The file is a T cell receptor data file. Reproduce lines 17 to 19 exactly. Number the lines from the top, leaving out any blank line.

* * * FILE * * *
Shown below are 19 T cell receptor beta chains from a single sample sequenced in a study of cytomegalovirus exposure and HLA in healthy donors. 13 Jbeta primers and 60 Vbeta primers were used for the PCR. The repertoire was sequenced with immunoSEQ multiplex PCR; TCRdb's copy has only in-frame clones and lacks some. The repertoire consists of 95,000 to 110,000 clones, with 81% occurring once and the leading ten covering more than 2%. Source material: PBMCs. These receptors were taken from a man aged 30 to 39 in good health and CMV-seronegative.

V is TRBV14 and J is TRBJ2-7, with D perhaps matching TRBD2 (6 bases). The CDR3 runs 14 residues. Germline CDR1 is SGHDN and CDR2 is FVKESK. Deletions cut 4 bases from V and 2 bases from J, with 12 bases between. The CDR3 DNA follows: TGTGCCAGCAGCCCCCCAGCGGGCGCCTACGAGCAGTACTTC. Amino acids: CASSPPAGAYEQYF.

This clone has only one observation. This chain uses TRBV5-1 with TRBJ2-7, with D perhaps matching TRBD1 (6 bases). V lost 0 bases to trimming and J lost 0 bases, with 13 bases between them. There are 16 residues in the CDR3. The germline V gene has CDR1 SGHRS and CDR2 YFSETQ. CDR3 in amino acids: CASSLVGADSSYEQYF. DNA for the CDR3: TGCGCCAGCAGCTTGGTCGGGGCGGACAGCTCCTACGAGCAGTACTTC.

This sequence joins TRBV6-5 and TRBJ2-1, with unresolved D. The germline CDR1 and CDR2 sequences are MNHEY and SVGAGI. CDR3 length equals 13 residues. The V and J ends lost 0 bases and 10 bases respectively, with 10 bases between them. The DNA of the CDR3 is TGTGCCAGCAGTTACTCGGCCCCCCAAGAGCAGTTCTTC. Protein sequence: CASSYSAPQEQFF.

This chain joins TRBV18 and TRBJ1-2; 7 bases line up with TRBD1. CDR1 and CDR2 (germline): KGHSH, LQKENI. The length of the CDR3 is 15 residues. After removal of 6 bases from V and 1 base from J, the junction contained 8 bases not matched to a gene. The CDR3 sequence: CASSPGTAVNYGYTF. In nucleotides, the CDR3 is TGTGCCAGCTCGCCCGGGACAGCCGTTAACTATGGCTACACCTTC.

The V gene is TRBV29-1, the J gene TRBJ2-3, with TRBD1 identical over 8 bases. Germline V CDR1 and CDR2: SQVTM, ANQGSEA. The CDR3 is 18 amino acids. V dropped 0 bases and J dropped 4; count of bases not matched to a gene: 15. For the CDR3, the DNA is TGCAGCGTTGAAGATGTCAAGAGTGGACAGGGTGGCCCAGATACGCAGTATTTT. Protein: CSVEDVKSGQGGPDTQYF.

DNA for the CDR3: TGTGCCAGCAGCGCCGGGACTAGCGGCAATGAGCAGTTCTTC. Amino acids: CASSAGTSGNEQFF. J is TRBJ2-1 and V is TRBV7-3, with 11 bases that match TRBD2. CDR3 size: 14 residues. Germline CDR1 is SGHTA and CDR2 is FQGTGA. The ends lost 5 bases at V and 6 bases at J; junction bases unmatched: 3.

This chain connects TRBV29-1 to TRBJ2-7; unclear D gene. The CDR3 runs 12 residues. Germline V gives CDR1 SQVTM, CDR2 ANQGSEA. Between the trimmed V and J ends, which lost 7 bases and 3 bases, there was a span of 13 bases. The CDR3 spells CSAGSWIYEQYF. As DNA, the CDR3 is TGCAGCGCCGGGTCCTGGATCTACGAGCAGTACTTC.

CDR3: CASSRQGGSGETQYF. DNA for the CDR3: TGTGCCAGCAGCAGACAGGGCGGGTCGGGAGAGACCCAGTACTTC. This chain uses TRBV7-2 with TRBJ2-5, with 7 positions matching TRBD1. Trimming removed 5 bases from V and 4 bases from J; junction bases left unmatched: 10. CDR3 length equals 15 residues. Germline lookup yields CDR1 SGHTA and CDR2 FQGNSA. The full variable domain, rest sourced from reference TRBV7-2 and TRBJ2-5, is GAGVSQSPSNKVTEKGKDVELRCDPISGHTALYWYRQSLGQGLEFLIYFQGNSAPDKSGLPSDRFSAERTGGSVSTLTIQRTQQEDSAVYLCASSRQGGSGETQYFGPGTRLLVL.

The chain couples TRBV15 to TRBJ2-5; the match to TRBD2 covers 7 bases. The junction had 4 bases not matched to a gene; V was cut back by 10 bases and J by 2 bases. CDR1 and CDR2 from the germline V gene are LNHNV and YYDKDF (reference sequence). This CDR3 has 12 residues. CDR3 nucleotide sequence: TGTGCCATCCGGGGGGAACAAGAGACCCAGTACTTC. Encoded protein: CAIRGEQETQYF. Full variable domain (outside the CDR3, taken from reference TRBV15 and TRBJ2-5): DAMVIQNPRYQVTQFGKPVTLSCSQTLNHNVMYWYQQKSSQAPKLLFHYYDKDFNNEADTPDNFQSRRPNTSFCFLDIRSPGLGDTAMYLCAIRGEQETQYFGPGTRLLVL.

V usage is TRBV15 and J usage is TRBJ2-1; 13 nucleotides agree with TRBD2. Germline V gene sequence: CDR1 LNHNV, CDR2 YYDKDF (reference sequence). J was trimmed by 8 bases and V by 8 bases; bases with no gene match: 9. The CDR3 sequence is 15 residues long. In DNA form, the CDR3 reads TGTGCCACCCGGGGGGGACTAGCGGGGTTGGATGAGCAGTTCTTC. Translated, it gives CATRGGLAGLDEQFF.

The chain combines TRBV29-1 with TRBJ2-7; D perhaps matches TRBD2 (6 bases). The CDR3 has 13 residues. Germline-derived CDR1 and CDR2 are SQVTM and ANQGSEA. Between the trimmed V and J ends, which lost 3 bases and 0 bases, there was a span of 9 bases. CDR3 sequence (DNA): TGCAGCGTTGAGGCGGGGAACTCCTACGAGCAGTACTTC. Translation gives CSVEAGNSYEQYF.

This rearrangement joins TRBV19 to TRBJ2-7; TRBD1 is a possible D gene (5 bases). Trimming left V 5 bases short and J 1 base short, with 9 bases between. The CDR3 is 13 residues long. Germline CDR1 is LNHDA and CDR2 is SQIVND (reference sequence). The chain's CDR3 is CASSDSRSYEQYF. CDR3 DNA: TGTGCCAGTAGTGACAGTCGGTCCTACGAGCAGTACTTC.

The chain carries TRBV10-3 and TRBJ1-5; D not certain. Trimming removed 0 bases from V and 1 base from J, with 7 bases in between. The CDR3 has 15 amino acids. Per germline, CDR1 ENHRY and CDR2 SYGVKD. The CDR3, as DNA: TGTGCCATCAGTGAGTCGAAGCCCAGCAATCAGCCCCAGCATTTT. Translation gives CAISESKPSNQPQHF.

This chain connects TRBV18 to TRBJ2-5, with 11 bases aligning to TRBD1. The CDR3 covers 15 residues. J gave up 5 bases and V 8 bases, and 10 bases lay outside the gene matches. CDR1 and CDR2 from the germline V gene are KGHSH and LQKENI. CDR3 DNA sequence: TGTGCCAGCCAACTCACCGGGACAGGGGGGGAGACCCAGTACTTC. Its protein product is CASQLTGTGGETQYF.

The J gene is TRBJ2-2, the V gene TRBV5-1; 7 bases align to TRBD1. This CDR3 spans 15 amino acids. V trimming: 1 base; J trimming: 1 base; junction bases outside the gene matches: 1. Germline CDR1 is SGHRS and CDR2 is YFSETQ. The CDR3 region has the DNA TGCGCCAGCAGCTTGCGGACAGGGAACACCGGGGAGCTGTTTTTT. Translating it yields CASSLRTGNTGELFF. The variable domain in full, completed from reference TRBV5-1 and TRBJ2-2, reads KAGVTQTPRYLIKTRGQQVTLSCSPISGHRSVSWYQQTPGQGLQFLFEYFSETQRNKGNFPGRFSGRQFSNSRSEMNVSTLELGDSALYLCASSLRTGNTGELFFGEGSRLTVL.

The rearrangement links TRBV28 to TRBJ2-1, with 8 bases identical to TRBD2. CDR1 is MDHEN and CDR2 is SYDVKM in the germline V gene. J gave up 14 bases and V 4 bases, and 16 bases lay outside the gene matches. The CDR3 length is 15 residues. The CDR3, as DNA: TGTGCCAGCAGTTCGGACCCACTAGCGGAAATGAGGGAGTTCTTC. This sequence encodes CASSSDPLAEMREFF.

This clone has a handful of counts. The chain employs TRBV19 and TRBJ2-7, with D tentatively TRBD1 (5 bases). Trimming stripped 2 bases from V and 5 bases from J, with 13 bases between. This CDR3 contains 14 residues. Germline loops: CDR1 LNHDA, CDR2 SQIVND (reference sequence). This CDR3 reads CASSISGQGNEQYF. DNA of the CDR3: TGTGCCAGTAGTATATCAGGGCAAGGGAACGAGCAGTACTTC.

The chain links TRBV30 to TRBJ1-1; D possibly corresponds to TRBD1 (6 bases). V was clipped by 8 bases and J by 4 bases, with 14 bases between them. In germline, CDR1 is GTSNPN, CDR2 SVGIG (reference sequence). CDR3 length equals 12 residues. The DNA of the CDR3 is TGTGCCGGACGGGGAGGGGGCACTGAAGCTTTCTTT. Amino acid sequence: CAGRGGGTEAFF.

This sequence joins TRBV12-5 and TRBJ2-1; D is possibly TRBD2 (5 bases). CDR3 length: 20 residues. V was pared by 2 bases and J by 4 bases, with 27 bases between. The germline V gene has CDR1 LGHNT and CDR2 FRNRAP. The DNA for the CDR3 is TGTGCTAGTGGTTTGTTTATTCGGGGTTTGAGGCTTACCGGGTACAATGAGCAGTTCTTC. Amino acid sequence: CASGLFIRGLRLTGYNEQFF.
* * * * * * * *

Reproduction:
The rearrangement links TRBV28 to TRBJ2-1, with 8 bases identical to TRBD2. CDR1 is MDHEN and CDR2 is SYDVKM in the germline V gene. J gave up 14 bases and V 4 bases, and 16 bases lay outside the gene matches. The CDR3 length is 15 residues. The CDR3, as DNA: TGTGCCAGCAGTTCGGACCCACTAGCGGAAATGAGGGAGTTCTTC. This sequence encodes CASSSDPLAEMREFF.

This clone has a handful of counts. The chain employs TRBV19 and TRBJ2-7, with D tentatively TRBD1 (5 bases). Trimming stripped 2 bases from V and 5 bases from J, with 13 bases between. This CDR3 contains 14 residues. Germline loops: CDR1 LNHDA, CDR2 SQIVND (reference sequence). This CDR3 reads CASSISGQGNEQYF. DNA of the CDR3: TGTGCCAGTAGTATATCAGGGCAAGGGAACGAGCAGTACTTC.

The chain links TRBV30 to TRBJ1-1; D possibly corresponds to TRBD1 (6 bases). V was clipped by 8 bases and J by 4 bases, with 14 bases between them. In germline, CDR1 is GTSNPN, CDR2 SVGIG (reference sequence). CDR3 length equals 12 residues. The DNA of the CDR3 is TGTGCCGGACGGGGAGGGGGCACTGAAGCTTTCTTT. Amino acid sequence: CAGRGGGTEAFF.